By Anita Doberman: Local columnist
A few weeks ago I went to the commissary with my five children. Going to the grocery store with all of them isn’t easy, so when my husband deploys I often go to a small and extremely expensive store that is very close to our home. But on this particular Sunday, I needed lots of items so I decided to go to the military commissary.
Once there, I zoomed through the aisles; the place was packed and the kids were fussing so I wanted to get back home as soon as possible. Our cart was overflowing and we stood in line for a long time. I couldn’t wait to be done, so I quickly gave the cashier my debit card only to hear her say loudly: “It’s declined maam”
I thought that when she uttered those words the entire store went completely silent and everyone looked at me. I am sure they didn’t, but I was embarrassed and left in a hurry without food and with crying children.
I was shocked, how I could have let this happen! I am not a young girl starting out. I have taken care of our finances for years without problems. More importantly, how could I, a former Wall Street Investment Banking Analyst who dealt with other people’s money for years, let this happen?
The answer wasn’t related to money or lack there of. Like many compulsive behaviors my over-spending or careless shopping happens when I feel lonely and in need of comfort. It’s as if buying things is a way to numb my loneliness.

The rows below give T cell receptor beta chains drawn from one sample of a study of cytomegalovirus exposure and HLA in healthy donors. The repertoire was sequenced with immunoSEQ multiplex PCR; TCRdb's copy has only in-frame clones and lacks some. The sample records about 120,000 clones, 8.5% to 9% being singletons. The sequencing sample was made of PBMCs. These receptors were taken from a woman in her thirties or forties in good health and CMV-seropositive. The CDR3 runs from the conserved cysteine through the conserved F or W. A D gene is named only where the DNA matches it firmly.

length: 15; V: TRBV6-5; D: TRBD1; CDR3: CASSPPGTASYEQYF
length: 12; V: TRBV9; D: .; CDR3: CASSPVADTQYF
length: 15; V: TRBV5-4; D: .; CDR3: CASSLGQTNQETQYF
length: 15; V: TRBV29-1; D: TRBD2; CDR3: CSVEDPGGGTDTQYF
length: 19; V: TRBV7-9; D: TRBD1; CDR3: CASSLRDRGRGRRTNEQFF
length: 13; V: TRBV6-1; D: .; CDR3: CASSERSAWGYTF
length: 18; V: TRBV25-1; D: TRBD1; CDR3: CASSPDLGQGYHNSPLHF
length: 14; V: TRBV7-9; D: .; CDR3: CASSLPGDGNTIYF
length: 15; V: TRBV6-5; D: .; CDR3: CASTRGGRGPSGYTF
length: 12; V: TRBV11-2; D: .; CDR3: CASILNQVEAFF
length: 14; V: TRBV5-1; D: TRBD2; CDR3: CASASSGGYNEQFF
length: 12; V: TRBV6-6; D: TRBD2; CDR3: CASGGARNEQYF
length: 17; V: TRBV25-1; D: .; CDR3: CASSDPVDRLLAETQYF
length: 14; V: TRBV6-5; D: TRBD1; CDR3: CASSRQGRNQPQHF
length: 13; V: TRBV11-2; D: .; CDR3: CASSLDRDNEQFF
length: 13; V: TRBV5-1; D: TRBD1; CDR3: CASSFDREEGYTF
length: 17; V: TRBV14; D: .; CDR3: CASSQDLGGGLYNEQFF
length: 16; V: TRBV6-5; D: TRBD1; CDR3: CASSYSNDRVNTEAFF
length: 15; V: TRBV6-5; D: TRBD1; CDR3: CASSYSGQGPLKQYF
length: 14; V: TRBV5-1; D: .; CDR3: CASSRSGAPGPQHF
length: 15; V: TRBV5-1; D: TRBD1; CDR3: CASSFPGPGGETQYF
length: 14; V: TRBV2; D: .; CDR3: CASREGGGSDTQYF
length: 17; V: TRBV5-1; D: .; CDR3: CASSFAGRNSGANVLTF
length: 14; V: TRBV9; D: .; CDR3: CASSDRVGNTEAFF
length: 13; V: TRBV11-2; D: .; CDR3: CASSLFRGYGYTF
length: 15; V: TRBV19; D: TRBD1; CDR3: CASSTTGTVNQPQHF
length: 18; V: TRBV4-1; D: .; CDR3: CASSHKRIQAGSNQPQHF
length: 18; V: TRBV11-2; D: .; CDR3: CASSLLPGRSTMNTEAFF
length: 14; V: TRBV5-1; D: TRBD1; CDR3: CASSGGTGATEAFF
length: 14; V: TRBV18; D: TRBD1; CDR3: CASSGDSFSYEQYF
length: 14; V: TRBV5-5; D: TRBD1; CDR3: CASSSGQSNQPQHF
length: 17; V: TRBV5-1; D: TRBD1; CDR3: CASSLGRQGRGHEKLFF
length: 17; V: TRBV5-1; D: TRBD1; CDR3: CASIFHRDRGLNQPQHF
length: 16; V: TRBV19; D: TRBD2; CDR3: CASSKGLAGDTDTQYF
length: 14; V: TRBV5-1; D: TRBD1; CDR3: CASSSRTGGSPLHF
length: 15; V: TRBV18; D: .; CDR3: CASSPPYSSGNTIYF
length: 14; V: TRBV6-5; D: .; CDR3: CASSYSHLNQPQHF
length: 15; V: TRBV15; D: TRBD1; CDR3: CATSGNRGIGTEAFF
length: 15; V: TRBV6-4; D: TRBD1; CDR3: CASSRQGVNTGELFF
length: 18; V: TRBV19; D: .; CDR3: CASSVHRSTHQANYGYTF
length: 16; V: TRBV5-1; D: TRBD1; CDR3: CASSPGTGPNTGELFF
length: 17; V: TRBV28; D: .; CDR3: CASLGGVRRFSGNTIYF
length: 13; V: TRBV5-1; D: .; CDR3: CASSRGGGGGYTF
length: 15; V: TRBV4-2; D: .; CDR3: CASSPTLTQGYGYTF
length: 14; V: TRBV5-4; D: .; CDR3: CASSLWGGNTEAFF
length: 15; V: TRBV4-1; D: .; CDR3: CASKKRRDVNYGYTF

I went back home and decided to get right back on track. One tough month isn’t going to put us over the edge, but many could. I created an easy program for tracking our finances, calculated our income, expenses and cash flow and separated everything into categories. I then allotted money for my sad/needy days so that I can splurge once in a while.
I know I am not the only one who uses a behavior to soothe my inner needs and avoid facing my fears. I have seen many people, and often military wives who are alone for long periods of time, using food, alcohol or pills, trying to comfort their aching hearts. It isn’t easy to keep it together and deal with past and present problems and we all have defense mechanisms.
Ever since this experience, whenever I have the impulse to buy something I ask myself why. Do I really need this item? Do I feel sad or lonely? What am I trying to do? And I talk myself out of it with a little help from above.
There is still one thing that bothers me though. Will I be able to go back to the commissary looking like myself or will I have to wear a disguise?
Anita Doberman is a freelance writer, mother of five and wife of an Air Force pilot stationed at Hurlburt AFB in Florida. The family expects to be moving to Cannon Air Force Base in the next year. Contact her at: